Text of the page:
Why I Run



When I went to draft this post, I found one that I had drafted two years ago before my very first half marathon. I wrote in that post about how far I had come then, and re-reading it, two years later, I realize how much farther I have come since.

Since I graduated college, I have run three half marathons (Rochester, New York and Brooklyn) and I will be running at least two more this year. I also entered my name for the lottery for the NYC Marathon in November, something I never would have imagined being a possibility even six months ago.

Until college, I never really ran. I grew up watching my dad run 5- and 10k’s, but struggled to run more than a mile at a time. When I got to college, I started running to deal with stress, but running on the treadmill grew tiresome and I eventually found different ways to deal with stress and anxiety.

Over the summers without a gym membership I would sometimes do short (and very slow)  2-3 mile runs in order to stay in shape, but once I went back to school my workouts were always about building strength. I dabbled in HIIT workouts a little bit, but they’re not my favorite.

Why I Started

I did not take a serious interest in running until after I graduated, and I think it was a combination of factors that led me to feel crazy enough to start racing. The first was a lack of a gym membership. When I first started working in New York, I stayed in New Jersey with my college roommate and her parents. After work I would come home and do a 30-minute jog to relieve stress and get my heart rate up. Over the few weeks I was there, I ran just about every day, and I felt myself getting stronger, my endurance improving.

On top of that, I was working part-time at Athleta, constantly surrounded by athletic women and was exposed to every kind of physical activity under the sun. Plus, I got a baller discount on running gear. And isn’t owning the gear the first step??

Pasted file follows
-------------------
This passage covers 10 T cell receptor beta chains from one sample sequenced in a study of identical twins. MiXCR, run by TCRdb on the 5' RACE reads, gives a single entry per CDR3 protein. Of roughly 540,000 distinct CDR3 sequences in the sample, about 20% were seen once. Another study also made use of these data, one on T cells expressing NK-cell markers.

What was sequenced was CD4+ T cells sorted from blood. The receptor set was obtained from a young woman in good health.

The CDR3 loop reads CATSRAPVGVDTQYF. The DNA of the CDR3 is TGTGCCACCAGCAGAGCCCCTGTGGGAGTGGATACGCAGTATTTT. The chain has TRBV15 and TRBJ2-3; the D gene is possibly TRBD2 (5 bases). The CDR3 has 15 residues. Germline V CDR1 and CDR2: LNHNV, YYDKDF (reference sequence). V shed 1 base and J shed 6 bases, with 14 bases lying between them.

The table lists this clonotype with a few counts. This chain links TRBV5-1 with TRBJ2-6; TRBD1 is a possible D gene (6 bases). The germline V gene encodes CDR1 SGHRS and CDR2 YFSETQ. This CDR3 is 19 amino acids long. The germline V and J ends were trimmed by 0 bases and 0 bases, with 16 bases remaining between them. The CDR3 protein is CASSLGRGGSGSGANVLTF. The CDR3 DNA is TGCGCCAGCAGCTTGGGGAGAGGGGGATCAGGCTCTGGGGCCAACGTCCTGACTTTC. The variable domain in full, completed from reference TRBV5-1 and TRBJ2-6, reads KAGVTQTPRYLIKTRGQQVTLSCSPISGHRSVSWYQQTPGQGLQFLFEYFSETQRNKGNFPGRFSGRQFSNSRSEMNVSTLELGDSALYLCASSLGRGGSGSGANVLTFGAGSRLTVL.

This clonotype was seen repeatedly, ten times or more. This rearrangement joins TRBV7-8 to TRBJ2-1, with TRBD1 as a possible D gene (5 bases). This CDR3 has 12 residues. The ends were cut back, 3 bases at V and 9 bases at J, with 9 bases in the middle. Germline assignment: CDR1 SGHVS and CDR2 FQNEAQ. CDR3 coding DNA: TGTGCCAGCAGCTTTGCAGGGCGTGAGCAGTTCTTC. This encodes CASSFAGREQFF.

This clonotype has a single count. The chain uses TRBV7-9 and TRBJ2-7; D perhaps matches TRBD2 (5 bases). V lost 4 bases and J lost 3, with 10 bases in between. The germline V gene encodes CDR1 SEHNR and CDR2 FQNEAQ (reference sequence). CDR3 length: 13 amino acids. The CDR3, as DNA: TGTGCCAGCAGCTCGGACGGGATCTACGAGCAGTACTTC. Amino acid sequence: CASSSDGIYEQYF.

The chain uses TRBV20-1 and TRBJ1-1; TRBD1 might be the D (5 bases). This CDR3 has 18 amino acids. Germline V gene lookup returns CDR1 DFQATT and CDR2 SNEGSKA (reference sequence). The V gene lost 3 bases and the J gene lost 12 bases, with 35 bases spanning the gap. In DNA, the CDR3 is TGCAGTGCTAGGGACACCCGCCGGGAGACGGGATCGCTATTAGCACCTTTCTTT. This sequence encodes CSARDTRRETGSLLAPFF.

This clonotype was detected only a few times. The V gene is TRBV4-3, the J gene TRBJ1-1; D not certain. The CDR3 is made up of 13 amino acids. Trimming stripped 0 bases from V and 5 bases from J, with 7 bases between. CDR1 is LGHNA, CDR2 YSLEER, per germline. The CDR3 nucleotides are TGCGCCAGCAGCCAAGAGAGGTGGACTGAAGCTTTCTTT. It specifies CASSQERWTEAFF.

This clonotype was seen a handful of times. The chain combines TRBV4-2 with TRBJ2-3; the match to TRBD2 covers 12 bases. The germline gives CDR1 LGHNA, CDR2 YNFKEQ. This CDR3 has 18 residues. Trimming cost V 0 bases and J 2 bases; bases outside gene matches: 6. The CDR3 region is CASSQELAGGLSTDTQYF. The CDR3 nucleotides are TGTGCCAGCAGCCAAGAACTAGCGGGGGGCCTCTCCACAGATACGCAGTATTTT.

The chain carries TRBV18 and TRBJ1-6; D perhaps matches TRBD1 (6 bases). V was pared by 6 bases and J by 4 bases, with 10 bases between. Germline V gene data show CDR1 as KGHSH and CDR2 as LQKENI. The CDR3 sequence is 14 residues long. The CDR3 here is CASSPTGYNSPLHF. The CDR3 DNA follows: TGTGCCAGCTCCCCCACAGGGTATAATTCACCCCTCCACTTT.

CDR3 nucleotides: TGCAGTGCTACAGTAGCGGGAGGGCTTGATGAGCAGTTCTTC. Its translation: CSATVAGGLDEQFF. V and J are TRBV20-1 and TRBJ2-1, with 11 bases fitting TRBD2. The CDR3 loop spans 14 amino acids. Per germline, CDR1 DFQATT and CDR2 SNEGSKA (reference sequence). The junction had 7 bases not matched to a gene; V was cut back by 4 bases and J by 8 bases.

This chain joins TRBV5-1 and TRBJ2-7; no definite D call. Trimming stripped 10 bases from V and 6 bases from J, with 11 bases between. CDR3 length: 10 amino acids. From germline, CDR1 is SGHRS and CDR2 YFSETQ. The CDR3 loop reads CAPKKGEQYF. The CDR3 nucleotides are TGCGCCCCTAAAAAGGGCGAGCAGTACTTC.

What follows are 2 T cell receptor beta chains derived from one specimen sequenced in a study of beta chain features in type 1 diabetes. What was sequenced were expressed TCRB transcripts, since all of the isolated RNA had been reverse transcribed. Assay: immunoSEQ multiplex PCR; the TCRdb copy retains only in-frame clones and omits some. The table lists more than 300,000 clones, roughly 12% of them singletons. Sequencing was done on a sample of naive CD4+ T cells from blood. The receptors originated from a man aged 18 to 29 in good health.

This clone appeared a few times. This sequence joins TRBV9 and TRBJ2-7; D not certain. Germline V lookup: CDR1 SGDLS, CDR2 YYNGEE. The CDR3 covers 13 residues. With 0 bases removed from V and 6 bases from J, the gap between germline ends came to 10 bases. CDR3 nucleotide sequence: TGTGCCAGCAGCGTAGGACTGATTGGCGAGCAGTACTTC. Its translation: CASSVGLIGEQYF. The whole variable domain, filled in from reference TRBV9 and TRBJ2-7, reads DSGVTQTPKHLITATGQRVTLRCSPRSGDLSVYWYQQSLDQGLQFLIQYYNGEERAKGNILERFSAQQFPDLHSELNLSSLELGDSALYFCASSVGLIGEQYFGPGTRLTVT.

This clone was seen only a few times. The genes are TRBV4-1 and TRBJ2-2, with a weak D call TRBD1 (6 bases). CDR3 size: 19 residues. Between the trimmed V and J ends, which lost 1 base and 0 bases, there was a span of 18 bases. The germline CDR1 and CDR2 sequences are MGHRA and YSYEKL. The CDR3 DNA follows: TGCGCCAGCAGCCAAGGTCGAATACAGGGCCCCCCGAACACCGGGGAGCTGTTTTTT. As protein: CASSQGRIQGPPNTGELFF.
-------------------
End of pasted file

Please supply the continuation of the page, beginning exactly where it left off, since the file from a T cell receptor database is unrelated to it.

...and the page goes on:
How I Started

Eventually, I committed to running one day a week, with an imaginary goal of someday running a half marathon. At that point, two miles was a stretch for me, so the goal was a moonshot, but it did give me something to work towards. Each Saturday, I would run one mile more than the week before. Two miles became 3, which became 4…

In the spring, a friend of mine (Hi Caroline!) decided she wanted all of her friends to run a 10k with her for her birthday (she was turning 25, maybe that’s what you do when you turn 25?? I’ll let you know…) which gave me tangible training goal, and a firm deadline for my training.

The race went fine – it was on a 90-degree day in June and I had spent the summer Friday beforehand day drinking with my coworkers (sorry) but I LOVED the competition. People cheering all along the course plus being able to pass people fueled the competitive asshole inside me. Within a week I had signed up to run a half marathon.

Fast forward a year and a half (?!) I (try to) do a long run (at least 5 miles for me) every weekend, and I’m in a lottery to run a marathon. For me, running has become something to look forward to and is a kind of meditation. After about three miles, moving my legs comes naturally and I have time to just relax, which sounds weird. I have a busy mind, so the more I can engage my entire body, the more relaxed I feel.

A few more things I genuinely enjoy about running: the attire (I’m sorry, it’s true. And I’m an Athleta gal through and through), racing with friends, running along lakes, rivers reservoirs…any body of water, really, and most important, post-race brunch.

And Now…

I’m not fast by any measure, and I definitely don’t train as much as I should, and definitely not as much as an elite runner, but what I do is enough for me right now, and I definitely love every part of it, despite having setbacks. Race training isn’t linear. There are weeks when I skip, days when I fight through every step, weeks in a row when I can’t reach my goal. When I first started increasing my distances, I ran 8 miles for like 4 weeks in a row because I could not get my body to do more.

It takes a lot of mental toughness too, which does not come naturally to me. It helps being competitive, since my biggest competitor is myself, but it’s sometimes too easy to justify walking, cutting a run short, or skipping a run altogether. The worst is when my last run felt like magic, each mile faster than the last, and I’m struggling slowly on mile two.

I’m proud of everything I’ve accomplished and all of the goals I’ve met since I started running. And I’m excited to keep running. I have goals for times I want to beat and places I want to run, and as long as my body lets me I plan to keep going.

Also when you’re training you get to eat a lot, which is a HUGE plus.


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